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Childhood Head Injury can Heighten Risk of Future Side Effects

Jason Reese


Scientists from Indiana University, Oxford University, and other international research institutions wrapped up a cohort study in late 2016 to review head injuries, including traumatic brain injuries (TBI), in childhood and early adulthood. A TBI disrupts the normal function of the brain when a person receives a bump, blow, jolt or penetration to the head.

The study followed more than a million people for up to 41 years. Although the study was selective to Swedish residents, research leaders say the results have been helpful in identifying and preparing for the long-term effects of TBI. The group attempted to link factors relating to poor education, inability to work, and early death with the injury. Researchers concluded that those who’d had a head injury were more likely to:

  • receive a disability pension
  • be treated for psychiatric illness
  • not have secondary school qualifications
  • have died before the age of 41

The study also suggests that children, those with more severe head injuries, and those who had more than one head injury were more likely to be affected in the future. Conclusions advise that those individuals “should be monitored for signs of problems later in life so that they can be helped to avoid some of the potential consequences.”


Each year, TBIs contribute to an alarming number of deaths and cases of permanent disability in Indiana. Latest statistics (2014) show that 1,108 residents died of TBI injuries, a slight increase than previously reported numbers.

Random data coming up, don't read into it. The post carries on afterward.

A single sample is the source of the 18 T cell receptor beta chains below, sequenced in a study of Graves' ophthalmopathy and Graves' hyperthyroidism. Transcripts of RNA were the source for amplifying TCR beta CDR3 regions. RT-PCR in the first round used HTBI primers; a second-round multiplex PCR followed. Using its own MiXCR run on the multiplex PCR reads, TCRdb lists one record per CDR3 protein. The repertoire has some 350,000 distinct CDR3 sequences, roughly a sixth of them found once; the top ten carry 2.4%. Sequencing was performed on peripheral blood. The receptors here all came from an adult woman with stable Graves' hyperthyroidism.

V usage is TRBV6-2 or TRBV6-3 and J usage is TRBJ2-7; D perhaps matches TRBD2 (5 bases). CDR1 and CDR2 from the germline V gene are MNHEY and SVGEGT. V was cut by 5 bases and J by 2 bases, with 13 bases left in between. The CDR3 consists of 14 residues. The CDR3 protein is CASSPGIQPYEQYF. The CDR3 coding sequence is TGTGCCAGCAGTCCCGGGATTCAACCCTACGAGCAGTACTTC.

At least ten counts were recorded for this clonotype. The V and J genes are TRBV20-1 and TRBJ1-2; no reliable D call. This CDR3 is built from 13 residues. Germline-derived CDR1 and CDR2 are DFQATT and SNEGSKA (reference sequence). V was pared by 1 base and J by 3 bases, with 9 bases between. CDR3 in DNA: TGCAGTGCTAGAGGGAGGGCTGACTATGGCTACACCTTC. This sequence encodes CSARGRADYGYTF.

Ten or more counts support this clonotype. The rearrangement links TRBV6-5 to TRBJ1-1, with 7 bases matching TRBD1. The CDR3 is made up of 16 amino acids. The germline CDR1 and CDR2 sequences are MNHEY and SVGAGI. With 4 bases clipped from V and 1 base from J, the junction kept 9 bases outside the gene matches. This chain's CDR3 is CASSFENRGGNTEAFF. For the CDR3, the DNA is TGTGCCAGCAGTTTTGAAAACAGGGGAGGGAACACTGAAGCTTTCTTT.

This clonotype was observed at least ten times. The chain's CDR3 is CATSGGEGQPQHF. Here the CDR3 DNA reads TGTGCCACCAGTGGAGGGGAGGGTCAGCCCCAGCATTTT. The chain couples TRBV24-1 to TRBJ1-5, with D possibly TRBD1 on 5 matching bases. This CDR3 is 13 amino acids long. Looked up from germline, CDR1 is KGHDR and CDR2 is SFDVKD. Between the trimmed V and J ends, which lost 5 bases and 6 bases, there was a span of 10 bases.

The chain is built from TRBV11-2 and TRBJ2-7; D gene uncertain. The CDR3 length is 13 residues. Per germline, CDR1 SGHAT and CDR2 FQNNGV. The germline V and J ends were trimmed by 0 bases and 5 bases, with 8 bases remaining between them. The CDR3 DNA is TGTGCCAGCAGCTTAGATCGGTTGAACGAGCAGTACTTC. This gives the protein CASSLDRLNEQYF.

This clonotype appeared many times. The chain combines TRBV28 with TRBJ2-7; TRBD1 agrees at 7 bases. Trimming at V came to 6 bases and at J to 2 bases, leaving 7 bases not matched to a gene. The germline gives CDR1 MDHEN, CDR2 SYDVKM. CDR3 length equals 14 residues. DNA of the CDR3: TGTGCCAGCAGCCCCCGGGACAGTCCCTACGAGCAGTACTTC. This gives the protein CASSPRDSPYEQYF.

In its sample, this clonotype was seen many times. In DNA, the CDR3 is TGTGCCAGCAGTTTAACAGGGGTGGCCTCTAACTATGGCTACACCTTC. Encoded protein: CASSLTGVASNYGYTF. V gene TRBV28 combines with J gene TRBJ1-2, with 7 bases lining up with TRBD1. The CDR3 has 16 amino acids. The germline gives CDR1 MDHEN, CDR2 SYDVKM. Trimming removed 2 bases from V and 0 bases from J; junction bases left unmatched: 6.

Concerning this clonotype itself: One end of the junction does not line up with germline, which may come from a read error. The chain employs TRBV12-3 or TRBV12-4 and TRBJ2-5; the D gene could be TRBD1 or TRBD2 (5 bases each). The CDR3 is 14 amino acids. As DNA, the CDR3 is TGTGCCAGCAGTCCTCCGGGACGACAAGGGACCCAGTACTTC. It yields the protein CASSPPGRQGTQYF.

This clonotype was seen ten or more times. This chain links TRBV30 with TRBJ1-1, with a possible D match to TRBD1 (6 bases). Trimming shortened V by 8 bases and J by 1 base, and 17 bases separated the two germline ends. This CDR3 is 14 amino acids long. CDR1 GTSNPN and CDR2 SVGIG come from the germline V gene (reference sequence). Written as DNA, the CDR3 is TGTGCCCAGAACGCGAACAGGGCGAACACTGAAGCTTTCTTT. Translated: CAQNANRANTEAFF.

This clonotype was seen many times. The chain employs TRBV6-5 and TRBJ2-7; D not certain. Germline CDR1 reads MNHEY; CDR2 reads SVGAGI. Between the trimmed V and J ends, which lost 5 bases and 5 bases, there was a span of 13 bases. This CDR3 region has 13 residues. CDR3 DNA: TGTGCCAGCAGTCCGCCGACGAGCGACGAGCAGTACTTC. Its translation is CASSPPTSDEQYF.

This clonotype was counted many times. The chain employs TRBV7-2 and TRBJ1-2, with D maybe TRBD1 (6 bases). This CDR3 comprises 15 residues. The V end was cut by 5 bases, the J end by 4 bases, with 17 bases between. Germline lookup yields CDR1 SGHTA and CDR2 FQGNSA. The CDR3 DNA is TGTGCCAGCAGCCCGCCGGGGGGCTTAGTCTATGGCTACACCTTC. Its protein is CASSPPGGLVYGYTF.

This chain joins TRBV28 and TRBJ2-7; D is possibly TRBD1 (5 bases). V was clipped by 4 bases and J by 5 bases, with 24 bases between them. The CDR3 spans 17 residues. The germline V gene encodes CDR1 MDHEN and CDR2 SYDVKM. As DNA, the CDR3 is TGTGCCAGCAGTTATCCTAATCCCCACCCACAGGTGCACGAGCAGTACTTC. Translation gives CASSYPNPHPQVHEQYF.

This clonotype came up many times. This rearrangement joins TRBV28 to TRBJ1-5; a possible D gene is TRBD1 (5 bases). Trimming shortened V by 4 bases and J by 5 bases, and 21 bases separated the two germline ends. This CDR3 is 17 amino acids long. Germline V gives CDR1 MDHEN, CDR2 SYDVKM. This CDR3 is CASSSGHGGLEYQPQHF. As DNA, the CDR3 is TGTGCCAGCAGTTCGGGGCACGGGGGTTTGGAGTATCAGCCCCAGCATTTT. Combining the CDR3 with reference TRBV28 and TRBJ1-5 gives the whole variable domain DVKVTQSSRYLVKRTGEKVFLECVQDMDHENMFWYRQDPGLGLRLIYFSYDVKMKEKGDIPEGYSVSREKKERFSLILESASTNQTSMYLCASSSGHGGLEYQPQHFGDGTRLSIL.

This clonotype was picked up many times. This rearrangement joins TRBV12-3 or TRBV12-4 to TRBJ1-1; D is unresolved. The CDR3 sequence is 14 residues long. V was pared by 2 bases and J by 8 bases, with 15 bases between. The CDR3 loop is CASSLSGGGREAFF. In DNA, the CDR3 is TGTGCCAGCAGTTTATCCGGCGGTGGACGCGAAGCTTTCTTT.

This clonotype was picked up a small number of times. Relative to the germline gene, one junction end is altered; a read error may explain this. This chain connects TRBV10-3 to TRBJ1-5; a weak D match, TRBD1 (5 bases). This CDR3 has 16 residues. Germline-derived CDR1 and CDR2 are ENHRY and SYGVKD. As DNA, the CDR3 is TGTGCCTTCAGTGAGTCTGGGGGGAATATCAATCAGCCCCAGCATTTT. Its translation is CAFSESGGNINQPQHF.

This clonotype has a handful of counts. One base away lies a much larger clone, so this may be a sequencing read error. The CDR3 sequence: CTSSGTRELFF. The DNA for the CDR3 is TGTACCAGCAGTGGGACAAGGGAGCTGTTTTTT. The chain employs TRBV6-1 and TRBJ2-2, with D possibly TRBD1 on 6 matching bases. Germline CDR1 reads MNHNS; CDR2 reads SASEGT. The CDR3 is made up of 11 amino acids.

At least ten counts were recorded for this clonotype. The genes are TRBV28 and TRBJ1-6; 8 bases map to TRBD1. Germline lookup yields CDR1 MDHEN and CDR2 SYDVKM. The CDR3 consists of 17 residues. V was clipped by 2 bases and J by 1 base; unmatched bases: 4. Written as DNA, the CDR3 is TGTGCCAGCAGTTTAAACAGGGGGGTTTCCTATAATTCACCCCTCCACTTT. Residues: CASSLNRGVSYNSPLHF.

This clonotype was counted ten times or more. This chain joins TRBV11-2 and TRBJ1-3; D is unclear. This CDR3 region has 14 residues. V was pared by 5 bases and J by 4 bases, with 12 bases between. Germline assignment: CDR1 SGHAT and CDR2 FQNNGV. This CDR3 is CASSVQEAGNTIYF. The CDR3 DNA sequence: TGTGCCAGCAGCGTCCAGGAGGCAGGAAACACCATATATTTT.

Adolescents (and young adults) had the highest rates of motor vehicle-related TBIs, while the youngest children were at highest risk for sustaining fall or accident related TBIs. The Indiana State Department of Health’s Division of Trauma and Injury Prevention has identified these suggested activities to prevent TBI for the children in your life.

    1. Buckling your child in the car using a size and age-appropriate child safety seat, booster seat, or seat belt.
    2. Making sure your children wear helmets while bicycling and playing contact sports
    3. Making living areas safer through home modifications, such as:
      • Removing tripping hazards like throw rugs and clutter in walkways
      • Using nonslip mats in the bathtub and on shower floors
      • Installing handrails on stairways
    4. Making living areas safer for children by installing window guards to keep them from falling out of open windows and using safety gates at the top and bottom of stairs when young children are around
    5. Making sure the surface on your child’s playground is made of shock-absorbing material, such as hardwood, mulch or sand

The results of this peer reviewed study show that many head and brain injuries can have serious long-term effects on children as they grow and can be life altering. Proving the effects of these injuries in court can often be difficult, but our team utilizes a specialized neuropsychological testing facility and gathers the evidence we need to secure the largest amount of compensation possible.

Stephen Wagner and Jason Reese can handle your traumatic brain injury claim with years of experience and proven results. Call the law firm of Wagner Reese today (888) 204-8440 for your FREE consultation!


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